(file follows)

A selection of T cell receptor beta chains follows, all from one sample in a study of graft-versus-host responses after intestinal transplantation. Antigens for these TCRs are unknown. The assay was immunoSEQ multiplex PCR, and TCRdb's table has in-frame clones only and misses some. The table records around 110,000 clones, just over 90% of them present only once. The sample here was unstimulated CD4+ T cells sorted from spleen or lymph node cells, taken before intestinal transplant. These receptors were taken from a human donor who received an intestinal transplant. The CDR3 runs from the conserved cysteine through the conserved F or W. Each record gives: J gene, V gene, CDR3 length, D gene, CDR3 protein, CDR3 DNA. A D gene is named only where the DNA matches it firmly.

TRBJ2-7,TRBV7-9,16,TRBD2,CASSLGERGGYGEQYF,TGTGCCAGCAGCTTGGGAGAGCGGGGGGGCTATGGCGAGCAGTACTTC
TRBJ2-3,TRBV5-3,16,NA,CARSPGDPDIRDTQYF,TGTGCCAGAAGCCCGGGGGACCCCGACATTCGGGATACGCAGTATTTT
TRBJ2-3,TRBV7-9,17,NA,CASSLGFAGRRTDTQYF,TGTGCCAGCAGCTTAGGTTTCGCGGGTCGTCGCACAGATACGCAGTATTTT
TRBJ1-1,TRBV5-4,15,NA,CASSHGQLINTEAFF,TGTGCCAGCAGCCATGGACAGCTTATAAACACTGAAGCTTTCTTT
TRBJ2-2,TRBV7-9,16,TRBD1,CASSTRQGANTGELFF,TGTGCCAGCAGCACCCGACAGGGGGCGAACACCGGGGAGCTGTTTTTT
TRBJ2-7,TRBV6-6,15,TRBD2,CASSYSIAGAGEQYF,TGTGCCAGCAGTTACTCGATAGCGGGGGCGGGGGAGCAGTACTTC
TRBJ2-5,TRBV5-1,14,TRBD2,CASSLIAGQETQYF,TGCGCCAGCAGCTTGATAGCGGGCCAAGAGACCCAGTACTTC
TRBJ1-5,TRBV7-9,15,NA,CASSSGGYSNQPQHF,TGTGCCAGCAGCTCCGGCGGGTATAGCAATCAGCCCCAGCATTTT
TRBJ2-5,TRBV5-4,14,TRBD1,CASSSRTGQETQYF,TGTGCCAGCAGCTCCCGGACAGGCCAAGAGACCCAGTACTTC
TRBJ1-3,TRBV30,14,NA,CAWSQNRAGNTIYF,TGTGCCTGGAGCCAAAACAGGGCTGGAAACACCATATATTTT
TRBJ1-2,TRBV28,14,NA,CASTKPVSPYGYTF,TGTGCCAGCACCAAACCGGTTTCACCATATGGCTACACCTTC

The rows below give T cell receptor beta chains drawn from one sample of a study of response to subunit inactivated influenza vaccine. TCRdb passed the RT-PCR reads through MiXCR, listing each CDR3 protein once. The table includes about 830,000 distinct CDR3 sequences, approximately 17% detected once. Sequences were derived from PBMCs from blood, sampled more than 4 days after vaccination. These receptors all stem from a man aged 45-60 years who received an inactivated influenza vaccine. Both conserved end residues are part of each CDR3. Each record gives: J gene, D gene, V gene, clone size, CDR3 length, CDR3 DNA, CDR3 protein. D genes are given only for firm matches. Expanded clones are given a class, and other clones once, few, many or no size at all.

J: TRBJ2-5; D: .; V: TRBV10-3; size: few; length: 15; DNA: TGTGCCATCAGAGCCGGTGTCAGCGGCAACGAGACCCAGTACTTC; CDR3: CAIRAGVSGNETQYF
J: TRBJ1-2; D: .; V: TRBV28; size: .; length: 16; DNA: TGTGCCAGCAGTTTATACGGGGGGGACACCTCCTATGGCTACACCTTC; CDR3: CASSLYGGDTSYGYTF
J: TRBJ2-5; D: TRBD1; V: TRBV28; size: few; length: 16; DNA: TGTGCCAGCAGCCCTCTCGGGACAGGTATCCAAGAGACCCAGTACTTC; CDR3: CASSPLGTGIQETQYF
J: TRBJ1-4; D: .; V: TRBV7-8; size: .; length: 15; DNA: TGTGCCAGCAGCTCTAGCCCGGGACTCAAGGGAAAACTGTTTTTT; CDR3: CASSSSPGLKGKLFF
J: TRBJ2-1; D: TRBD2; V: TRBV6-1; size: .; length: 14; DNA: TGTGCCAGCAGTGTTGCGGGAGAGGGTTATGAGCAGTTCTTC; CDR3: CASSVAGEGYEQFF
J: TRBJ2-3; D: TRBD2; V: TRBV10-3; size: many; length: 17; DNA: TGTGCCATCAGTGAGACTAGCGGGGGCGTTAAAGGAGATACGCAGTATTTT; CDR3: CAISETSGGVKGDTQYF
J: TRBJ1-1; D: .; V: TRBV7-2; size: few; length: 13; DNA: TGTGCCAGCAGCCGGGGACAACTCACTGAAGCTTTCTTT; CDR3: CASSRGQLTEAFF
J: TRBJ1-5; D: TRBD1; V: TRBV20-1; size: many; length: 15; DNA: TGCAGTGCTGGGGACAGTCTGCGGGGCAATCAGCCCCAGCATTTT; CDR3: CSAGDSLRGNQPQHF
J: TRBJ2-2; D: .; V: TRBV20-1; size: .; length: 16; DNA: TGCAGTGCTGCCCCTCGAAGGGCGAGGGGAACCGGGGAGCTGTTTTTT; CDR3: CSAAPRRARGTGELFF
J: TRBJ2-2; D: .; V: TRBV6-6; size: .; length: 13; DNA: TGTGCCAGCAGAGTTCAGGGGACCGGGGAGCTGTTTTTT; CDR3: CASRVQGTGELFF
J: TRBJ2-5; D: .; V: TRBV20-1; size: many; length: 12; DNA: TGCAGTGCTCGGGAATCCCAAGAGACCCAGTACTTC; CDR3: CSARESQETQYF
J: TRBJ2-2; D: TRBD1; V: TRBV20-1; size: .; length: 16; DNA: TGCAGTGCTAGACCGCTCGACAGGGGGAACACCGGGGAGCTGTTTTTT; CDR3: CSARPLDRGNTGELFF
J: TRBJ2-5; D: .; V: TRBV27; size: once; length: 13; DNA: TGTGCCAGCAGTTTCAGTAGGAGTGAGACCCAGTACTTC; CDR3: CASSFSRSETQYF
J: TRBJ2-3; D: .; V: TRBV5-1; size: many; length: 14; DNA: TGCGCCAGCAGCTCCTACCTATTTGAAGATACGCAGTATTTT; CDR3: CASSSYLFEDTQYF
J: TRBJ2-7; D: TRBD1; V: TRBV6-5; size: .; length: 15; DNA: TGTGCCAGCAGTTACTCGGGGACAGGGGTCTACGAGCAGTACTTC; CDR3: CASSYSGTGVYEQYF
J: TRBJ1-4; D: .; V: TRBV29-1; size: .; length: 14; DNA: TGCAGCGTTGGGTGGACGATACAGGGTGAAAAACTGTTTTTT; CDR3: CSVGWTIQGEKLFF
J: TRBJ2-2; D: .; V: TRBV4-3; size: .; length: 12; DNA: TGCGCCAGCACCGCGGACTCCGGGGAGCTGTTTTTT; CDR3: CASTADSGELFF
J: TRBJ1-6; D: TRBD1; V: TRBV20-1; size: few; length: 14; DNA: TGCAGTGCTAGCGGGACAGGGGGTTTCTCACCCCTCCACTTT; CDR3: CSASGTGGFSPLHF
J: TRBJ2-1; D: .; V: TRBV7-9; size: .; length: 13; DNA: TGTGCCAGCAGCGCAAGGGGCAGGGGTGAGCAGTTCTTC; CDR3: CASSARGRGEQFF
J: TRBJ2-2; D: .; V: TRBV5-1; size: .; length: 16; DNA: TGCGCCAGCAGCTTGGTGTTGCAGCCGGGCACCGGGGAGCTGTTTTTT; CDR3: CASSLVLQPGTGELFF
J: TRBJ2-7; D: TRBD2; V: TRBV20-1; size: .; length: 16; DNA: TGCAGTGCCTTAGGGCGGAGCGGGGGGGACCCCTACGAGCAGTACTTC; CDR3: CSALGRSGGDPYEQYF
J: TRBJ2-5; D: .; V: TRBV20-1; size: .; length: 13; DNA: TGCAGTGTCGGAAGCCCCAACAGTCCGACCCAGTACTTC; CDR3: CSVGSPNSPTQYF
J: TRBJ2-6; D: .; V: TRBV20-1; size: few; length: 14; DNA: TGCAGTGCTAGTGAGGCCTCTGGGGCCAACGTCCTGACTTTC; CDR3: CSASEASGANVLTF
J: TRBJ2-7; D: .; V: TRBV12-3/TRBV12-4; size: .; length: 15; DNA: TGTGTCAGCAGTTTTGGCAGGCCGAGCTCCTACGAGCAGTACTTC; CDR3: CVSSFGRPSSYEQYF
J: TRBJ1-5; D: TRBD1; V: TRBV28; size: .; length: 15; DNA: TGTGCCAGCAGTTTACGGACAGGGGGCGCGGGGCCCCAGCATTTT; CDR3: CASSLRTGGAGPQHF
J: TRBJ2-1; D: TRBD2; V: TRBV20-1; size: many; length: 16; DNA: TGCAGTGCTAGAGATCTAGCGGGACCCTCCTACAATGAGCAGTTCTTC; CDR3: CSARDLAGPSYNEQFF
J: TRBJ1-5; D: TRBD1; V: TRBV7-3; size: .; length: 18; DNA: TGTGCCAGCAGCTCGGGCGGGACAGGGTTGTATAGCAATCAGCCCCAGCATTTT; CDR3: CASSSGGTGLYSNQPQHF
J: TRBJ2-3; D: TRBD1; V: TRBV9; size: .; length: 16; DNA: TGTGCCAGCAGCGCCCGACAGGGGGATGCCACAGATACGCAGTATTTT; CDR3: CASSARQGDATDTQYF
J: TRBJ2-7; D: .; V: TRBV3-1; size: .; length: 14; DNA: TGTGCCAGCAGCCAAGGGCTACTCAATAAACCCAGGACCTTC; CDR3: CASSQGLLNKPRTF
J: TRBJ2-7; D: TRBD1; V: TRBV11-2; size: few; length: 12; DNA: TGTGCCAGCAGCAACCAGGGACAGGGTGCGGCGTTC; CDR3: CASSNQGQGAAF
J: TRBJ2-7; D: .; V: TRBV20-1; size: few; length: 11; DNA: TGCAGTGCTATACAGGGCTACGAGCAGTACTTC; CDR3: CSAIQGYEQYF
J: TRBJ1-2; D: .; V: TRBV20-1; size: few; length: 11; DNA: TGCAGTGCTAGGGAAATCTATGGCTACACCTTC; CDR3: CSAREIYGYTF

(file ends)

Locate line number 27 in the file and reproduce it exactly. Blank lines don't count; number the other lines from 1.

J: TRBJ2-3; D: .; V: TRBV5-1; size: many; length: 14; DNA: TGCGCCAGCAGCTCCTACCTATTTGAAGATACGCAGTATTTT; CDR3: CASSSYLFEDTQYF